Mr Starr noted that "evidence is being gathered and evaluated on, among other things, events related to the Rose Law firm's representation of Madison Guaranty Savings and Loan Association; events related to the firings in the White House travel office; and events related to the use of FBI files". He added the warning: "All phases of the investigation are now nearing completion."
In each of these cases Mrs Clinton is at the centre of the alleged wrongdoing, but it is the Madison Guaranty inquiry that is most ominous for her. Mr Starr's reference to the "Rose Law firm's representation" of the bank is aimed directly at Mrs Clinton, who was a lawyer with the firm before moving to Washington.
The Telegraph has learned that Mr Starr is examining Mrs Clinton's role in three episodes of possible financial impropriety in the mid 1980s: a $2,000-a-month retainer paid by Madison Guaranty; her alleged involvement in a sham land deal called Castle Grande; and the possibility that she hid money from bank regulators in a deal involving Flowerwood Farms.
In all the cases the statute of limitations for criminal activity has long passed. But Mrs Clinton could be vulnerable if she testified falsely to investigators, or subsequently before a grand jury.
An indictment of the First Lady would make for highly combustible politics in Washington. She has emerged as a figure of sympathy during the Lewinsky affair and is more popular now than at any stage of her husband's presidency.
Mrs Clinton told government financial regulators that she and her husband had not solicited the $2,000 retainer and later repeated the denial before a grand jury. But all the other participants tell a different story.
They say that it was Mr Clinton who requested the retainer, virtually begging for the money when he called on Jim McDougal, the owner of Madison Guaranty and the Clintons' partner in the Whitewater Corporation. The incident was recalled vividly because Mr Clinton, then governor of Arkansas, had been jogging and left a puddle of sweat on Mr McDougal's light blue orthopaedic leather chair.
When regulators said that Madison Guaranty should be closed because of insolvency, the Arkansas state government allowed it to remain open. This led to a $60 million loss guaranteed by the taxpayers.
One of the questions is whether Mr Clinton, as governor, intervened to keep the bank afloat while he and his wife benefited from Mr McDougal's fraudulent schemes to divert money from Madison Guaranty. In the case of Castle Grande, Mrs Clinton has sworn that she was not involved in the legal work.
Invoices from the Rose Law firm could not be found when Mr Starr subpoenaed them. They surfaced in the White House two years later, apparently with Mrs Clinton's fingerprints on them. They show that she had 14 meetings or conversations about Castle Grande.
Mr Starr is being helped by a key witness, Jim Guy Tucker, a former governor of Arkansas. A source said: "He has made it quite clear that he's not going down to save the Clintons' skins."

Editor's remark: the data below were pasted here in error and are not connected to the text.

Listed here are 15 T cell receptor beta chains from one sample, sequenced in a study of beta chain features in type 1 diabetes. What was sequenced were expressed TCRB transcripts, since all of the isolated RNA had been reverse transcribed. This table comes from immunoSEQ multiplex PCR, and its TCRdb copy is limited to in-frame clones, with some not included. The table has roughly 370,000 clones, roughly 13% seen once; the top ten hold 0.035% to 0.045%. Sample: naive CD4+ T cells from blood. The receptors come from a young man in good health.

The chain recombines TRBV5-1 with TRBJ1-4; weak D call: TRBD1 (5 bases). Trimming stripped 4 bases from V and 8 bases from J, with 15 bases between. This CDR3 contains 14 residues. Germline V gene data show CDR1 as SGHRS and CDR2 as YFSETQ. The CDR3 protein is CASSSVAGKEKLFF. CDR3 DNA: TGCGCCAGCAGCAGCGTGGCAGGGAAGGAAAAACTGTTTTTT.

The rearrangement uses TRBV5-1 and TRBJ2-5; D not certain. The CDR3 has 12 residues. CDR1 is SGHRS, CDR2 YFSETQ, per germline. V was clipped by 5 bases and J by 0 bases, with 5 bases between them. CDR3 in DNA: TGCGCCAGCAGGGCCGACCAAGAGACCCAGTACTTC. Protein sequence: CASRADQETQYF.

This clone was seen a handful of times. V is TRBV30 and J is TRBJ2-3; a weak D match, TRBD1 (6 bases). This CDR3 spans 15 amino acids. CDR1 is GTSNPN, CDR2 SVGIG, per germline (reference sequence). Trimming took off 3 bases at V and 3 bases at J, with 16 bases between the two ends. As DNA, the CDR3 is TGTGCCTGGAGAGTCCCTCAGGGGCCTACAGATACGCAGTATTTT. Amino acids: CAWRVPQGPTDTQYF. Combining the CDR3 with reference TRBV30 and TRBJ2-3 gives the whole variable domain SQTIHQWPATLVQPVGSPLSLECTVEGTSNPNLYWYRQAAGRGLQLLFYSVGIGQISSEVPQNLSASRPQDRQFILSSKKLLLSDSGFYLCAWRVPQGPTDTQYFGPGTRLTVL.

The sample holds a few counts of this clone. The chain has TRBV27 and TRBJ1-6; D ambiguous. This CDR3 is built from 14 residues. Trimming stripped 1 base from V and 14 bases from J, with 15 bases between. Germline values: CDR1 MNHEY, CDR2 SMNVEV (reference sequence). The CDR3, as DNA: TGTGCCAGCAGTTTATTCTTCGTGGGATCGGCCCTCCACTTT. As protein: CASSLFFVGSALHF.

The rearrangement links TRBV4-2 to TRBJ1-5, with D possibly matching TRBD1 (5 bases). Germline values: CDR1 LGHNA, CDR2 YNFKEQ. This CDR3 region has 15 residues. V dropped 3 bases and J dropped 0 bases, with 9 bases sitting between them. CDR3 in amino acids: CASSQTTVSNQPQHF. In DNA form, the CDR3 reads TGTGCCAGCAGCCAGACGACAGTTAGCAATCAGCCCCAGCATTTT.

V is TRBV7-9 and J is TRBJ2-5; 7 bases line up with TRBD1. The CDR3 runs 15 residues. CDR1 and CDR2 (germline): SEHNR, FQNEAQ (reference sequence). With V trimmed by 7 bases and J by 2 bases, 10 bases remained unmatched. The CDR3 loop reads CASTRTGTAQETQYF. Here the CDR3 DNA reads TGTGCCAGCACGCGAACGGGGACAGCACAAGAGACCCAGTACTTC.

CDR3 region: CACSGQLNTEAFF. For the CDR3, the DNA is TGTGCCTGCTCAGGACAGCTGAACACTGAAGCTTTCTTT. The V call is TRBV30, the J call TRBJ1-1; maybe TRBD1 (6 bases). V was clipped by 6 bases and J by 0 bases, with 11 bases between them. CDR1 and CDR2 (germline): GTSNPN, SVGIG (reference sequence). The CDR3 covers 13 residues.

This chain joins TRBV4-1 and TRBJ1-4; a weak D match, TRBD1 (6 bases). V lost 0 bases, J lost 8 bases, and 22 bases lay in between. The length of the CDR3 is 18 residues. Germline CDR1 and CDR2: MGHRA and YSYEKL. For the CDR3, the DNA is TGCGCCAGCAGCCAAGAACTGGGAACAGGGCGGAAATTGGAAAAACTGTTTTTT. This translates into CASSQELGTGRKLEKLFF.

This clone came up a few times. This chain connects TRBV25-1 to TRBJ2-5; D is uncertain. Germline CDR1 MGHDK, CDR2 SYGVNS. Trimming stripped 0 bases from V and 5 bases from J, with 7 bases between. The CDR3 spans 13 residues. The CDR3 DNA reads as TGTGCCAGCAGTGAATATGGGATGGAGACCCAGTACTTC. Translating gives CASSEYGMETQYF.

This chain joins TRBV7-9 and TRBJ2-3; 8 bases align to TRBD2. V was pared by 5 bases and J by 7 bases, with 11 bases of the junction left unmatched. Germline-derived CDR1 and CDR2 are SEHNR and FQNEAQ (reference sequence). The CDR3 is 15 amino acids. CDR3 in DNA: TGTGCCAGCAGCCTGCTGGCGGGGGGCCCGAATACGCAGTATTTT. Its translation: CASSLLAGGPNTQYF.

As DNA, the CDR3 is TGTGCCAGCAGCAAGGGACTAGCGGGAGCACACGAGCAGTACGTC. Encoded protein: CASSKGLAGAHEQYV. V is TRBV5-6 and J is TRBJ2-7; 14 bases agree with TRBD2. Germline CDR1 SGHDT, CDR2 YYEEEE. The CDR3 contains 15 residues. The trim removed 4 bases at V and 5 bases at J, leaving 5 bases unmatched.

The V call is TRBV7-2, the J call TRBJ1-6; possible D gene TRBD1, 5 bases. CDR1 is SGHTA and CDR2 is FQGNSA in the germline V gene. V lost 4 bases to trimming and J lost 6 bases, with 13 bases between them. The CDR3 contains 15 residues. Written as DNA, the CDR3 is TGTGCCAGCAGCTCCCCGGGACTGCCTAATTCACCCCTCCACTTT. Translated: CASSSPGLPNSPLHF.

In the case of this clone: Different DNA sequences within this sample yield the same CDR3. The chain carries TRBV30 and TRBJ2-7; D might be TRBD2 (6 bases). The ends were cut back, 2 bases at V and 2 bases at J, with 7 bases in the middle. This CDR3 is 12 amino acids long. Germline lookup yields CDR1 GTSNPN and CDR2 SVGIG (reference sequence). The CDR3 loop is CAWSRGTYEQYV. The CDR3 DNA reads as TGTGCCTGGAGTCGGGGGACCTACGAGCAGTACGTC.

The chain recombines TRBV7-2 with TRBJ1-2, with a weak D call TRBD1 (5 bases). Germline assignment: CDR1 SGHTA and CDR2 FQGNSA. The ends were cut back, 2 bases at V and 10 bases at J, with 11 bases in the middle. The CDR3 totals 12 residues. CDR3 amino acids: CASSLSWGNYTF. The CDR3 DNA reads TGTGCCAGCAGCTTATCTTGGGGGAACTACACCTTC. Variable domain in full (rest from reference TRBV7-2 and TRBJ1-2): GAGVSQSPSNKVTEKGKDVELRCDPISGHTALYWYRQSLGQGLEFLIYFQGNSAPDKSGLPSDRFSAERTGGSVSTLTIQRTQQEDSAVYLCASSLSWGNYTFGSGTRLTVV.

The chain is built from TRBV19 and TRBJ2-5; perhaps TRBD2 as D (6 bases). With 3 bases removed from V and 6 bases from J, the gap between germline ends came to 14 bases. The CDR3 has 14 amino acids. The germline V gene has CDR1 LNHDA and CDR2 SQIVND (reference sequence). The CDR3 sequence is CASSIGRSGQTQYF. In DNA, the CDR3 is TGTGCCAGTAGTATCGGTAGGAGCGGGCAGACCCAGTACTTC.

WASHINGTON, DC -- Impeaching a president is serious business -- but booting Bill Clinton out of office could be good for the country, the Libertarian Party said today.
"No matter what you think about the allegations against President Clinton, impeachment isn't all doom-and-gloom," said Ron Crickenberger, the party's national director. "Even if it turns out to be a nasty, drawn-out process, an impeachment hearing could help protect your liberty, give you a more honest perspective on politicians, and result in more political variety."
As the U.S. House Judiciary Committee contemplates launching a formal impeachment hearing against Clinton based on Special Prosecutor Kenneth Starr's sex-and-cigars-and-perjury report -- and the beleaguered president prepares a scorched earth defense -- Libertarians are finding reasons to be cheerful about the coming political brawl.
Specifically, said Crickenberger, there are at least three surprising ways that Americans could benefit from impeachment:
1) A lengthy, fierce, partisan impeachment battle will cause paralysis in Washington, DC -- which should make us all breathe a sigh of relief.
"The only good Congress is a paralyzed Congress," said Crickenberger. "When Republicans and Democrats are busy investigating each other, they're not busy raising taxes, censoring the Internet, spending our money to bail out foreign nations, regulating business, or violating the Bill of Rights.
"Remember: Gridlocked politicians are less dangerous politicians," he said. "The longer impeachment gridlock goes on, the longer ordinary Americans will be safe from Republicans and Democrats."
2) As more sordid details emerge from an impeachment hearing, voters' respect for politicians -- and their government programs -- will continue to plummet.
"If the Clinton sex scandal has demonstrated anything, it's that politicians can't even run their own lives properly. Why in the world should we give them the power to run ours?" asked Crickenberger.
"As an impeachment process drags on, and politicians hurl more mud at each other, the little faith we have left in government will trickle away. Voters will realize that they can't trust pathetic, flawed, self-destructive, hypocritical politicians -- whose lust for power is apparently matched only by their lust for vice, deceit, and personal gratification."
3) Impeachment hearings will showcase the need for a new political party.